Key fault lines in the British welfare state identified by researchers

Key indicators of social progress had already slowed down, stalled or gone into reverse prior to the onset of the COVID-19 pandemic.
- Dr Polly Vizard
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The devastating impact of the Covid-19 pandemic on the UK was exacerbated by fault-lines in the welfare state and public services that developed in the previous five years, according to a major new LSE report funded by the Nuffield Foundation.

A wide-ranging programme of research, co-led by Dr Polly Vizard and the late Sir John Hills CBE, has identified the key areas of concern, as well as insights about what is required as Britain transitions into the recovery phase from the pandemic. Its message is clear: social disinvestment is inefficient and carries a heavy price.

The research covered ten major areas of social policy: social security, employment, early years, education, higher education, health, adult social care, homelessness and complex needs, physical safety and security, and social mobility. It identifies the major weaknesses and structural limitations of the welfare state and public services on the eve of the pandemic, and assesses the pre-existing patterns in trends in social inequalities that existed in early 2020.

The five key findings are:

  • Employment reached a sustained high level and participation in higher education was also historically high, but the protective capacity of the welfare state was eroded in multiple ways, especially in relation to working age adults and families.
  • The public spending deficit was reduced but resource, workforce and capacity pressures built up across multiple public services simultaneously, resulting in a failure to meet current needs, compromising quality, and eroding the resilience of public service to shocks.
  • The welfare state and public services continued to adapt to the rising and different needs and circumstances of the 21st century, but not fully. For example, Universal Credit being digitalised proved to be an important advantage when the pandemic struck. The NHS stands out internationally as being highly equitable, while increased focus on integrated care and mental health were important policy advances. But unmet need for social care in England was high on the eve of the pandemic.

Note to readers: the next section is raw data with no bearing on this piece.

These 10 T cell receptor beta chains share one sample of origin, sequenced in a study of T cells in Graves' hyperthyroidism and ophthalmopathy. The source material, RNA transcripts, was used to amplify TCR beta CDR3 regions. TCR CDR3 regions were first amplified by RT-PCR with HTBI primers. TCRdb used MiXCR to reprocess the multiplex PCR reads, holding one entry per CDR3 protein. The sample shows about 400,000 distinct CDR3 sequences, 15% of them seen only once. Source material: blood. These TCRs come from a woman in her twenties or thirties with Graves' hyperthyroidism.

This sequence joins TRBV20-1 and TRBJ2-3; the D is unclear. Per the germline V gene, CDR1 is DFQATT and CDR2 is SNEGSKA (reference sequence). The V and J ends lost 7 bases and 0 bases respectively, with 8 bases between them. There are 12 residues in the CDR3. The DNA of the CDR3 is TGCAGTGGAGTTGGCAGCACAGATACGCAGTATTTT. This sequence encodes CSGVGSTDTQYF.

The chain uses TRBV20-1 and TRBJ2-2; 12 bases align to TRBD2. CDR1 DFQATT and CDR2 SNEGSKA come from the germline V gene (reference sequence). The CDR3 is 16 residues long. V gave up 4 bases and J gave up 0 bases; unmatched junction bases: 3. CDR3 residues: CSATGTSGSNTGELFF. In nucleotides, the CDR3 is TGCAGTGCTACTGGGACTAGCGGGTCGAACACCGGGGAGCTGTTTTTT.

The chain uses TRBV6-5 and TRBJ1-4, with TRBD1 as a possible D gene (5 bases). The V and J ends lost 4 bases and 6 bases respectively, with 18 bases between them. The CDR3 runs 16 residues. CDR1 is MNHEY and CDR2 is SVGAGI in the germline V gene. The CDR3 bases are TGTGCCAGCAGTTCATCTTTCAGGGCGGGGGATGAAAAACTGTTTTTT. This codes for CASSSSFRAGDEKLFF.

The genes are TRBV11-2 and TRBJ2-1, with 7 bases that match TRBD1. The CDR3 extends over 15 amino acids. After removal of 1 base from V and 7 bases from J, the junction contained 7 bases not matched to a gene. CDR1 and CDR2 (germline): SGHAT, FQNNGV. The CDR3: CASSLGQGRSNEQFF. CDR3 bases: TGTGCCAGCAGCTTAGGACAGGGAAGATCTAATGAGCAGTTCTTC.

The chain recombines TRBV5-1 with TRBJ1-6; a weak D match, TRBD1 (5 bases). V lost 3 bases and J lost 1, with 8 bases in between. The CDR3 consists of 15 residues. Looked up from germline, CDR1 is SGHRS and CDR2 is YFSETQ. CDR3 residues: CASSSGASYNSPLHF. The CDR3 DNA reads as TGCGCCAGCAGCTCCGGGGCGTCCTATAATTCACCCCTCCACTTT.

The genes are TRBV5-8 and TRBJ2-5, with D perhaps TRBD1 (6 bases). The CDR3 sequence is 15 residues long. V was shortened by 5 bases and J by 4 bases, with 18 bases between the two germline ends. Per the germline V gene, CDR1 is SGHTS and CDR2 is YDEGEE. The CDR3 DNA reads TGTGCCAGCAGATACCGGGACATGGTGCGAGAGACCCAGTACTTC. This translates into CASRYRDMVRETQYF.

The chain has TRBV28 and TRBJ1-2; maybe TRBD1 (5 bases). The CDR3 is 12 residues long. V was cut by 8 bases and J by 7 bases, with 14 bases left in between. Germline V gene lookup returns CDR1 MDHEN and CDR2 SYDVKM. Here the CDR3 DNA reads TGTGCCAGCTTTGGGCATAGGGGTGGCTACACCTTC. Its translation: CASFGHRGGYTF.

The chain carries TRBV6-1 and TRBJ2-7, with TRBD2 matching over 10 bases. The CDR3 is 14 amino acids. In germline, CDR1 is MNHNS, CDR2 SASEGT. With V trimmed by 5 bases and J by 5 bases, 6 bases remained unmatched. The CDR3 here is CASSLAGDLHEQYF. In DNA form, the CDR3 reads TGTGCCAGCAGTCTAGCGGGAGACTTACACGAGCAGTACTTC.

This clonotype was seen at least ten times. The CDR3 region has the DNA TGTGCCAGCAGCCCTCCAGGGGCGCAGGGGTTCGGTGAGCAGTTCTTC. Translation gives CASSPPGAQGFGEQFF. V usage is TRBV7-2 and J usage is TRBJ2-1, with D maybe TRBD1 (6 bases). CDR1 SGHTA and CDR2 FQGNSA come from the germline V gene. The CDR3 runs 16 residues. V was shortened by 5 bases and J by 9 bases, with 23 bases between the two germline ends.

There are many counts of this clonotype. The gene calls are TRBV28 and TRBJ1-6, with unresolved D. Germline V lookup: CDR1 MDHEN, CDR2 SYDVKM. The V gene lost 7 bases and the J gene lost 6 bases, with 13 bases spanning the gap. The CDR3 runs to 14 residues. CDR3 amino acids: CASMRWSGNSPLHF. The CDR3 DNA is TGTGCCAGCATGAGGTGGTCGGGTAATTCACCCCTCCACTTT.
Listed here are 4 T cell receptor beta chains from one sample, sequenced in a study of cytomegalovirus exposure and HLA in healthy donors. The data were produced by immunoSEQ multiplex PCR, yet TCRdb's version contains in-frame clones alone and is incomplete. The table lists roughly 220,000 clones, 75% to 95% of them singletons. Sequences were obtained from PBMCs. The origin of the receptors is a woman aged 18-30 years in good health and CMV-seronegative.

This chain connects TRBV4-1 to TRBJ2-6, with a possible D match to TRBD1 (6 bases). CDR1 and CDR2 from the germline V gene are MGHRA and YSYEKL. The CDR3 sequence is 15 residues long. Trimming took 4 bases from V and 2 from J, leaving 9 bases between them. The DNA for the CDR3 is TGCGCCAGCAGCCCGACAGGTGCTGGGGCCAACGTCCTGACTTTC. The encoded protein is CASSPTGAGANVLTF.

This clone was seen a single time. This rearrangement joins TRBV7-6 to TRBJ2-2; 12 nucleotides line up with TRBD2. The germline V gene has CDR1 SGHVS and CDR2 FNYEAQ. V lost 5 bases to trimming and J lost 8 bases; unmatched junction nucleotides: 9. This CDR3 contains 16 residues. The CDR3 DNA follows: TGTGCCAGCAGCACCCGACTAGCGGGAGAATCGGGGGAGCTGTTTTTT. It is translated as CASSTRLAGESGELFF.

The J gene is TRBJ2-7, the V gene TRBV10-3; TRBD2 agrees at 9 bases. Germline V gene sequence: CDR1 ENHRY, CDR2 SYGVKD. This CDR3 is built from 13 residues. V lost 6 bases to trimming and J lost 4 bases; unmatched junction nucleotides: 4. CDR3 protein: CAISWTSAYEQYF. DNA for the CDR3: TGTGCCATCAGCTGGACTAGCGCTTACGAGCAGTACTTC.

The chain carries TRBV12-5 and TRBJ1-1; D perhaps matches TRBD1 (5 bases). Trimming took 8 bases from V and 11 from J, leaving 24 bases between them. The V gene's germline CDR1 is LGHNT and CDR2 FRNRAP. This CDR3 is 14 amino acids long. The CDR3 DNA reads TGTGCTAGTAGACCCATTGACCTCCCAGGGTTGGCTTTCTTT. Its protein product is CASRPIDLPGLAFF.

• While there was more emphasis on skills in the context of the post-Brexit agenda, social investment from childhood years through to adult training continued to be given insufficient priority.
  • Looking across ten areas of social policy on the eve of the COVID-19 pandemic, there was mounting evidence of a slowdown in social progress and a widening of deep structural inequalities across multiple dimensions of life.

The eight aspects of stalling social progress are:

  • Progress in reducing poverty had stalled in the UK. The number of children in relative poverty rose to 4.2 million in 2018/19, and rates of poverty among children in families with three or more children increased sharply from 2013/14 onwards. 
  • The overall employment rate in the UK increased from 72.4% in 2014 to 76.6% in 2019, minimum wages increased and the proportion of 21 to 30-year-old graduates in high skilled employment went up, reversing a previous negative trend. However, in-work poverty rates also increased - nearly two million full-time employees were living in poverty by 2017/18 – and the number of young people not in education, employment or training had stopped falling by 2017.
  • Developmental gaps between disadvantaged reception-age children and others in England stopped improving in 2017 and then widened again. A higher proportion of babies born into low socio-economic status families in England and Wales have a low birthweight, and the gap increased in 2018, reversing a previous narrowing. The infant mortality rate in the UK increased for three consecutive years to 2017, an unusual development in historical perspective.
  • Although higher education participation in England increased and disadvantage gaps decreased, improvements in progress in education at age sixteen stalled and on some indicators, gaps were increasing. New apprenticeship starts for under 19s fell by one-third between 2015/16 and 2019/20. The proportion of young people achieving Level 2 at age 19 had fallen - with a worsening in the position for students eligible for free school meals, from disadvantaged areas and for those with special education needs. Exclusions (including permanent exclusions) were also on the increase prior to the pandemic and this was disproportionately affecting more disadvantaged groups.